This film was produced during my time as a student at UCLA, and is a very personal story to me. Growing up, as I began to question my own sexuality, I found it difficult to express. As a bisexual woman, I wanted to create a film that showed young women questioning and struggling, an experience that many LGBTQ people experience even as the world becomes more accepting. At the end of the day, we have to accept ourselves, and that can sometimes be the hardest step in coming out.
This film marks my festival debut. I am excited for the opportunity to share this small story about two women finding their identities.
As a musician, Tom’s songs have been heard on ABC, HBO, in several films, and his inventive music videos (Son of a Preacher Man, Breath and Sound, Bears, Click), which have been viewed more than 10-million times. Tom has shared a stage with performers as diverse as Andy Grammer, Martha Wash, Taylor Dane, Steve Grand, Adrianne Gonzalez, Matt Alber, and Catie Curtis, and he enjoys a particularly strong following in the LGBT community.
A native of Kenosha, Wisconsin, Tom went to college in Missouri on a wrestling scholarship with plans to become a schoolteacher. A year of student teaching in Illinois changed his mind, but he still wanted to make a difference in the world — so he decided to become a Catholic priest and moved to Washington DC to enter seminary. Disillusioned by his experiences there, and with a growing awareness that he was gay, Tom found himself in filmmaking, songwriting and performing.
Currently based in Los Angeles, Tom will be touring the US in Fall 2019 with a brand new multimedia show that incorporates guitar, keyboard, storytelling, and video.
Cydney is a graduate of the University of Texas at Arlington; a Texas-raised filmmaker originally from San Antonio. She developed a passion for creative storytelling while attending the North East School of the Arts. After graduating from Southern Methodist University with a BA in Film and Media Arts in 2014, she worked as the Program Coordinator for the USA Film Festival. She currently serves as the Programs Chair for Women in Film Dallas for the second year in a row following the rewarding experience of being the Shorts Programmer for the 2016 Chick Flicks Festival. While she was a graduate teaching assistant at UTA she completed her thesis project, a pilot entitled “Group,” a dark comedy about a group therapy which has since won awards at the Austin Revolution Film Festival. She works in the DFW film community as an Assistant Director, Producer, and Script Supervisor while expanding her body of work that focuses on stories that explore the human condition and the expressions of trauma, adversity, and mental illness.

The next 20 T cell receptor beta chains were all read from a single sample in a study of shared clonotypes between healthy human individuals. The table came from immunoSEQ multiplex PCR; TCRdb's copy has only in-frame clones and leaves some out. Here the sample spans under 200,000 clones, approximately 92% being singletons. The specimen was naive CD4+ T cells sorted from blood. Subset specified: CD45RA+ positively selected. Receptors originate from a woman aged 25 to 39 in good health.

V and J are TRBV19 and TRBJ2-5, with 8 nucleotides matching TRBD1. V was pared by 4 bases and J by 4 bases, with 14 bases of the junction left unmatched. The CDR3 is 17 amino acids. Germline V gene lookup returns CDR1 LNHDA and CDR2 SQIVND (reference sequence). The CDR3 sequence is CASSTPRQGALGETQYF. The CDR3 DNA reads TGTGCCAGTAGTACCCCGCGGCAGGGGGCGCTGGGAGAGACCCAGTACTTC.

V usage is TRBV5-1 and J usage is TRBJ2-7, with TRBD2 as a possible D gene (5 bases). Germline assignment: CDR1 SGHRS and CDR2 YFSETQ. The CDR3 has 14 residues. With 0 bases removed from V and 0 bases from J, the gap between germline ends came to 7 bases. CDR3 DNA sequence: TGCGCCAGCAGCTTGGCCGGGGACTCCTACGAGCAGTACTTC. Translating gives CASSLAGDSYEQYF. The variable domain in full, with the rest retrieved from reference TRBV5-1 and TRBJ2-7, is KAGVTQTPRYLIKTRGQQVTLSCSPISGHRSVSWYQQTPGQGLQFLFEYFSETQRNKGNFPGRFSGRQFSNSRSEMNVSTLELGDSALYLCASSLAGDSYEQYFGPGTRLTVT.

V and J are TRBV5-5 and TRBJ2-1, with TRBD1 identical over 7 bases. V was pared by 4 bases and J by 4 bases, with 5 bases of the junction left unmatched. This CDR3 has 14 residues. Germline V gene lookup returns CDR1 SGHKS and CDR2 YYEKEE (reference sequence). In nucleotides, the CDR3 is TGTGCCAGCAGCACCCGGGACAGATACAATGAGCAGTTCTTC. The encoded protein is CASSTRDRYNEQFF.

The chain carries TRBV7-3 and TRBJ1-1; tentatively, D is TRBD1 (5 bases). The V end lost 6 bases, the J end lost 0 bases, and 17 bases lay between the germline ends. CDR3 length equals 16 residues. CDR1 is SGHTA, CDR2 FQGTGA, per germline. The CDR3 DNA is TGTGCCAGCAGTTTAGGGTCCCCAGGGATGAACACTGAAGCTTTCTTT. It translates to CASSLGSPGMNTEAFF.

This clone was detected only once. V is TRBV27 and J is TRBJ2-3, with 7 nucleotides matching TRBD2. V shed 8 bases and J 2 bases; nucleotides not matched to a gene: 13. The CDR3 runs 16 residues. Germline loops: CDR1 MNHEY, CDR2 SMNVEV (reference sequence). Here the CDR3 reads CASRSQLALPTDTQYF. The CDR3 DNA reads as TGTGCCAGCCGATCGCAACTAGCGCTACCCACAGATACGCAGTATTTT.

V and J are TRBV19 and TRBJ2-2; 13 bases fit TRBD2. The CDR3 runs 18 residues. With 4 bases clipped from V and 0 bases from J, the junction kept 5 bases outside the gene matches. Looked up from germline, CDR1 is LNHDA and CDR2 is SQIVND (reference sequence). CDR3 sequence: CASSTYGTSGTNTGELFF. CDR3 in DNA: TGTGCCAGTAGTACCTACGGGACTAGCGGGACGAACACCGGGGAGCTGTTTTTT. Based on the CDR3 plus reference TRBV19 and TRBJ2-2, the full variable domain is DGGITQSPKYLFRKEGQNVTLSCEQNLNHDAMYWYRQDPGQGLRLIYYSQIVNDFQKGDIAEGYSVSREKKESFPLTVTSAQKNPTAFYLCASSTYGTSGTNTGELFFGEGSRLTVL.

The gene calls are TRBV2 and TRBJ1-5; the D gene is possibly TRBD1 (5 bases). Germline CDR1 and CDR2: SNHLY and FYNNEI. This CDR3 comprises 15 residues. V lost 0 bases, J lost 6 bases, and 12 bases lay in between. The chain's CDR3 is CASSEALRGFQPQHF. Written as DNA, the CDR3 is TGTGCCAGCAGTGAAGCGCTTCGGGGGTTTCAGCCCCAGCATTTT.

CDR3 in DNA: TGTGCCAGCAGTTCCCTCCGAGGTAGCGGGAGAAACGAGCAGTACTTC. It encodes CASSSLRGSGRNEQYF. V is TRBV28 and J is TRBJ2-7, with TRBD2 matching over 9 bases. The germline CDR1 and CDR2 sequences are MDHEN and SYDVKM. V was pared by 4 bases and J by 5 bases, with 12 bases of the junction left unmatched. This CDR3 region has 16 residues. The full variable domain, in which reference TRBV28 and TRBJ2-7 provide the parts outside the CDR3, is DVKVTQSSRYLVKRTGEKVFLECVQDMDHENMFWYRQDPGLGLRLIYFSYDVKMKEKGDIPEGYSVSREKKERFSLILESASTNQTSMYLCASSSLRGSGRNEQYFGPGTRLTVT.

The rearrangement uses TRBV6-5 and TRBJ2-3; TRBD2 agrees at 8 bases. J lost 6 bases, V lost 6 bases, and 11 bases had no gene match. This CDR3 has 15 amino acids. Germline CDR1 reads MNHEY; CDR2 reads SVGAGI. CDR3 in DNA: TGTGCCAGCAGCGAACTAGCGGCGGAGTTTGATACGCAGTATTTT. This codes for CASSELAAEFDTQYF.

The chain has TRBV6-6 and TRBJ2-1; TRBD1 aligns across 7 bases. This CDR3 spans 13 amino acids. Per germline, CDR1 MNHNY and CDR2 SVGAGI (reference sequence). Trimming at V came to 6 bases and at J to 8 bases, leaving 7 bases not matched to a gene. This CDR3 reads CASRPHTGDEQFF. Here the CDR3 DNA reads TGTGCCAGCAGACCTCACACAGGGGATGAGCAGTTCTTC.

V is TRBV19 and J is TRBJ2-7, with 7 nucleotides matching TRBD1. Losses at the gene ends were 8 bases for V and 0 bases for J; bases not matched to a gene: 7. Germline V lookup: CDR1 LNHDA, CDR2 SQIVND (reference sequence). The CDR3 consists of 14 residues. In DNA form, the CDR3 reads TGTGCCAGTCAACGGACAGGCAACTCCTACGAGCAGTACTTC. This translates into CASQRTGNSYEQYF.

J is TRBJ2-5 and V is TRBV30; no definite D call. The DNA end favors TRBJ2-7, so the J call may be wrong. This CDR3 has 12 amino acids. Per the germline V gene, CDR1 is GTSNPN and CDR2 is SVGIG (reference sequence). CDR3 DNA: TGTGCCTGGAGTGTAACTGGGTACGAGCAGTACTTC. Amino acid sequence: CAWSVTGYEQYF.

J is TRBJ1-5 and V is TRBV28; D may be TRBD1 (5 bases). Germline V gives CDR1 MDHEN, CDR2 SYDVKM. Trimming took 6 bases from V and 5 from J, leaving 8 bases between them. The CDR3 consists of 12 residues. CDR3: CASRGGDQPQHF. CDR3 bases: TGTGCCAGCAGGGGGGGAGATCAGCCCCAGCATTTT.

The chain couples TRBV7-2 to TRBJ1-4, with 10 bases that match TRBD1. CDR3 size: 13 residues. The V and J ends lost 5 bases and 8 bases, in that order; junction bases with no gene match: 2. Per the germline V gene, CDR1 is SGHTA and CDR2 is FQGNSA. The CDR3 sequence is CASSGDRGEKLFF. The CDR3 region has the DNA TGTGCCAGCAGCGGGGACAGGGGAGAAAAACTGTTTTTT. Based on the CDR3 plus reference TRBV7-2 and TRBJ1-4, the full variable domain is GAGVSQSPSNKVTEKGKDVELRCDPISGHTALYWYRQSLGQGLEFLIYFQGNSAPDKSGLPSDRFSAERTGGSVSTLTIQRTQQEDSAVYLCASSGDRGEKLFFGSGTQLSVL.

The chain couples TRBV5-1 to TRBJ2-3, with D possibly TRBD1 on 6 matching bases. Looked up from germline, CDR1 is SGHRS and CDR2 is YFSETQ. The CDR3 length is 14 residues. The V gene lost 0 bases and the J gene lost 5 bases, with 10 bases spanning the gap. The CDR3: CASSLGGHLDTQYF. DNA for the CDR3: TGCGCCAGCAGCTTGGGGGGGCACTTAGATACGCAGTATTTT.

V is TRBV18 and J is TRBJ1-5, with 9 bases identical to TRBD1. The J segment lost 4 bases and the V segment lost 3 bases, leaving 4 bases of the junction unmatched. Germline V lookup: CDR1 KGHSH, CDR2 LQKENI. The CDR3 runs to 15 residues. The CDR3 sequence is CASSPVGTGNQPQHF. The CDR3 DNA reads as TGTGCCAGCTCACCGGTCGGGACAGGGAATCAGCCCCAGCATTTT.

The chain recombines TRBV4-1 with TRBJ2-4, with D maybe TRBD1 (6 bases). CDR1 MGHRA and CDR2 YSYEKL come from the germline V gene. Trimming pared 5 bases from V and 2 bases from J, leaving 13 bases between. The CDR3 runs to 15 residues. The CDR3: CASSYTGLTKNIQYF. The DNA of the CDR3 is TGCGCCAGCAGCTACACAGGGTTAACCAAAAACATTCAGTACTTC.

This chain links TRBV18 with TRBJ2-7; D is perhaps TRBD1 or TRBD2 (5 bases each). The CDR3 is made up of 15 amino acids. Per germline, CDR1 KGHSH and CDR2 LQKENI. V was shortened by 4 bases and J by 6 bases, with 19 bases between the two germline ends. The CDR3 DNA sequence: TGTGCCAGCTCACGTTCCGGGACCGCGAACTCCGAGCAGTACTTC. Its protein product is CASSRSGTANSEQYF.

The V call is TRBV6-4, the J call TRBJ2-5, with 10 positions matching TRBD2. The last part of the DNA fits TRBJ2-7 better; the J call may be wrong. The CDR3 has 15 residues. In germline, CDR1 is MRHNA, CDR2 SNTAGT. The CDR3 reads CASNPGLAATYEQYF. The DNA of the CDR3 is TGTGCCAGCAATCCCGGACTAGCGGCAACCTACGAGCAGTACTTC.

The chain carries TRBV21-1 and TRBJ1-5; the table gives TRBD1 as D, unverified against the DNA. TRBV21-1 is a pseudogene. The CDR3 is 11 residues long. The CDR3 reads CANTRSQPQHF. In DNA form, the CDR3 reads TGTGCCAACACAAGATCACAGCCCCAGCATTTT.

We are proud to present a story about Queer Love. With women comprising more than 60% of all production roles including directing & producing and a cast/crew as ethnically and gender-diverse as all the types of love stories that exist out in the world, we are sure you’ll fall head over heels in love with “Old Flames” too.
We aimed to take a classic genre of story-telling, romantic-comedy, and re-envision it in a more modern format. By placing a Queer man of color at the center of this story, we gave ourselves the liberty to reconstruct just exactly what “rom-coms” are about and remind ourselves that love and the way it affects us, is always a universal experience.